Although this guest bathroom had a lot going for it—spaciousness, tons of natural light, lots of counter space—it was also, in the words of its owner, “truly a flashback to 1993 in all its bathroom glory.” The scalloped sink and peeled wallpaper had to go, so the entire bathroom got a 21st-century makeover.
It can be easy to leave a guest bathroom as a last priority, especially if you don’t happen to have any guests, but this one is used on a regular basis:
Not only is this our guest bathroom, but it’s also the bathroom our son uses. We wanted to create a bathroom that beautifully and calmly welcomed our guests, while also providing a space that would grow with our family. Being the DIY family that we are, we were anxious to tackle our first major renovation starting with this guest bathroom.
Elizabeth Rishel of Within the Grove rose to the occasion and created this wonderful sort of rustic-glam bathroom. The scallop tiles—so much better than a scalloped sink—have an Art Deco feel, while the black, white, and wood palette keeps things grounded. The faucet and mirror are simple but seriously stylish, the hand soap and candle are right at hand for guests, and the sconces are, again, glamorously rustic.
This 25-year-old bathroom certainly photographs nicely with all that bright light, clean white, and acres of storage, but Elizabeth is here to tell the real story:
Not a single design element had been touched in this guest bathroom since the home was built in the 1990s. The before is truly a flashback to 1993 in all its bathroom glory. We’re talking about a scallop sink, layers of peeling wallpaper, ’90s lighting, a drop-down ceiling over the shower, light blue grout, and a vanity that paint couldn’t even save.
This vanity—handmade by Elizabeth by the way, no big deal—is ridiculously gorgeous. It’s decidedly modern but it also has the gravitas of an antique piece. There’s still plenty of storage, but now there’s open storage that’s much more helpful to guests.
The hexagonal floor is so beautiful and subtle; hex tile floors are often high contrast and boldly geometric, whereas this one is almost organic. The door, in addition to adding daylight and ventilation, is really lovely. The dark gray paint—Irony by Clare, which provided Within the Grove with free paint—frames the view through the door quite nicely and is a nice transition tone between all the black and white.
That stool is adorable, and it’s always nice to have a spot in the bathroom to sit down and put on socks/tights, cut/paint toenails, or just rest while brushing teeth and perusing Twitter. The paint-dipped legs are a good touch, coordinating the stool with the wood vanity and its white top. And obviously a shoutout to the bamboo shade, which provides essential privacy while letting in a bit of light.
Since we already had this renovation on our to-do list, we decided to tackle it for the Fall 2018 One Room Challenge. We took this space down to the studs and transformed it within 33 days. With a budget of $2,000 we were able to stay under by renovating the space on our own.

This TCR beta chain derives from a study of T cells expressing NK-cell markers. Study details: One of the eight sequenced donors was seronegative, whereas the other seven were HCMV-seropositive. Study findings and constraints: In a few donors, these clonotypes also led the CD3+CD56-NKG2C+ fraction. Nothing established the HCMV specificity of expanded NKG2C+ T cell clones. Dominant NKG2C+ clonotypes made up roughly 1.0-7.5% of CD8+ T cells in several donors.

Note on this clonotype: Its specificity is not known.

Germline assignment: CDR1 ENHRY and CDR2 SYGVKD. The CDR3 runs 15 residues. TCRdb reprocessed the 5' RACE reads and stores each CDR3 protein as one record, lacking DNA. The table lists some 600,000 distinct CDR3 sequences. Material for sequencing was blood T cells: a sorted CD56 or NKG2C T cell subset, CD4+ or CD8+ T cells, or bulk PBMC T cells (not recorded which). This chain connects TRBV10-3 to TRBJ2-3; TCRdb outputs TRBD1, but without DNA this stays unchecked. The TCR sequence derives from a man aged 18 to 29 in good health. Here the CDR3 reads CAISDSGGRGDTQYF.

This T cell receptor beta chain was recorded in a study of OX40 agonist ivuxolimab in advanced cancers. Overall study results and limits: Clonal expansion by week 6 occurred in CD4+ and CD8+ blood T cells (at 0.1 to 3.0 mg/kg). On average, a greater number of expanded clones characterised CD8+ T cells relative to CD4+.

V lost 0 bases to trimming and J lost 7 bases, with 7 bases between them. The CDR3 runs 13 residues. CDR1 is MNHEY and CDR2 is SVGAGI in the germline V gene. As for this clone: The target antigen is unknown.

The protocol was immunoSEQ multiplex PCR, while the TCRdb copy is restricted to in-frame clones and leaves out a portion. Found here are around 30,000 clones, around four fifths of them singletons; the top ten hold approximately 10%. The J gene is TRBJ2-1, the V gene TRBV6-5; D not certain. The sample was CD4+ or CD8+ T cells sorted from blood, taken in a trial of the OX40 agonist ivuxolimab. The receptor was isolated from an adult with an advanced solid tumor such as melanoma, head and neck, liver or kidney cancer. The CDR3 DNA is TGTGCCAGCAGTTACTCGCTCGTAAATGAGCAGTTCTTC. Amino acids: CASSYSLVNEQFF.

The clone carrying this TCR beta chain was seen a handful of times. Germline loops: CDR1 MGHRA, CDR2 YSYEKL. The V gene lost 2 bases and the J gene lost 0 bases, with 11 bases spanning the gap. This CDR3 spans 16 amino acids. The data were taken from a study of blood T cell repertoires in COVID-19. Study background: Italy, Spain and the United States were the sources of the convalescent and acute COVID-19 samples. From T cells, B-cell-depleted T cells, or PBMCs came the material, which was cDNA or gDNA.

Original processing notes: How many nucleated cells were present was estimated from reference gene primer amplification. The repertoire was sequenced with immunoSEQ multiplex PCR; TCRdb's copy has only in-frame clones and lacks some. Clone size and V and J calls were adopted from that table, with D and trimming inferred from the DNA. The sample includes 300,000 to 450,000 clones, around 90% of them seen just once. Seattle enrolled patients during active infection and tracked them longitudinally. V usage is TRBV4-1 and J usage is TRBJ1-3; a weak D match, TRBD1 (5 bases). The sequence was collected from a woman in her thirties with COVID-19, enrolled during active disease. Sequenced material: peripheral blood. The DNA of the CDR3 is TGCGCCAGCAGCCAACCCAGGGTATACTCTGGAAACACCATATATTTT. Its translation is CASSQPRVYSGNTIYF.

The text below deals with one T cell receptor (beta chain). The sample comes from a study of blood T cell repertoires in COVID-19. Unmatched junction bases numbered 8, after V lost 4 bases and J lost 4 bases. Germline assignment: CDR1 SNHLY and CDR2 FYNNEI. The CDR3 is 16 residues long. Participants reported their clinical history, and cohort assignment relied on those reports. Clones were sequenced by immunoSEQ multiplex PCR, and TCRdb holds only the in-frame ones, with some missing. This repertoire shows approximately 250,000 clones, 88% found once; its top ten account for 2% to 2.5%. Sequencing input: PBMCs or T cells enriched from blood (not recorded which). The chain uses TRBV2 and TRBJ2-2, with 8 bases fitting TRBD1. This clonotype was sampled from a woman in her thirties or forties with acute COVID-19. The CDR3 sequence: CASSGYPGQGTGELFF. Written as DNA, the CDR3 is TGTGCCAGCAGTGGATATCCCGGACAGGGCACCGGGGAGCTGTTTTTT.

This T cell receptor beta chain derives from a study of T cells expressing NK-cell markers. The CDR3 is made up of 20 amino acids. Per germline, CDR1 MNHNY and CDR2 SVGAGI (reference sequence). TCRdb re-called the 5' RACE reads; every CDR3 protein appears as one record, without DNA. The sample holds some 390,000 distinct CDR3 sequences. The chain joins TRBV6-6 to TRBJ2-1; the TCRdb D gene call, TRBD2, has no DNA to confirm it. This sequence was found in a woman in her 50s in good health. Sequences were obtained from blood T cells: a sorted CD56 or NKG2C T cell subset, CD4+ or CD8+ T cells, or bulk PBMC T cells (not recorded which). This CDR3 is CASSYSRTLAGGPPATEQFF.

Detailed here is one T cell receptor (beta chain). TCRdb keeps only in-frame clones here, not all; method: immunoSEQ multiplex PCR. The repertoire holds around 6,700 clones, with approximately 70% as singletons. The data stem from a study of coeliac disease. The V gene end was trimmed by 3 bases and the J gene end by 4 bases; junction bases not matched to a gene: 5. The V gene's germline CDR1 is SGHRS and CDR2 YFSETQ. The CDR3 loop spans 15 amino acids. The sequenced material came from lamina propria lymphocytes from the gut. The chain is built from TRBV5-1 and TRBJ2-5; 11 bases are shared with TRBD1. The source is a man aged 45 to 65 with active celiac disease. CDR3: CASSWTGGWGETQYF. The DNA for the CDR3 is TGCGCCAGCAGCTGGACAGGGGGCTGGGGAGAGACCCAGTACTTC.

Throughout the process there were a few setbacks and last-minute surprising decisions. Our wet saw broke from the very beginning, the wrong tile was purchased (we didn’t know if we could find more of the original) and decided last minute to build our own vanity in hopes we could find a countertop in time. With everything that went wrong, the solutions beautifully worked in our favor to get everything done in time.
A last-minute vanity-building decision sounds incredibly stressful, so kudos to Elizabeth and family for being so good at rolling with the punches.
Here’s a glimpse of that peeling wallpaper, as well as some excellent demolition and renovation advice from Elizabeth:
There are a few things we learned after completing our first renovation project. For starters, don’t hesitate to say yes when a friend or family member offers to help or to ask for help yourself. Especially if you have little ones running around where it might make a renovation a little more difficult.
Also, clean up as you demo the space. Have a smaller bucket or trash can on hand so you can easily haul it off to the back of a truck or larger container. Which leads me to my last piece of advice: haul your demo away as soon as possible. You may need to borrow a friend’s truck but you’ll thank yourself at the end of a hard work day when you’ve already gotten rid of all the demo and it isn’t sitting by the road.
The new towel hooks are a much better distance from the toilet, and those hooks are fantastic companions to the vanity. But who can look at anything besides that gorgeous tiled wall in all its monochromatic glory? Fortunately, Elizabeth loves it too:
The reveal of this bathroom is beyond what we expected since this was our first major renovation while also trying tiling for the first time. To see our vision come to life is what we truly love about this space. The simplicity of the design yet the shock value of the scallop tile in the shower will forever be our favorite part of the design.
If we could do one thing differently with this space, it would be how we completed the shower demo. We ended up destroying our bathtub during the process of taking down and installing new drywall and tiles by not covering the tub properly. It’s something you’d never know from the photos. It ended up taking an extra day to fill in dents and paint our tub to make it like new again.
Thank you, Elizabeth Rishel of Within the Grove!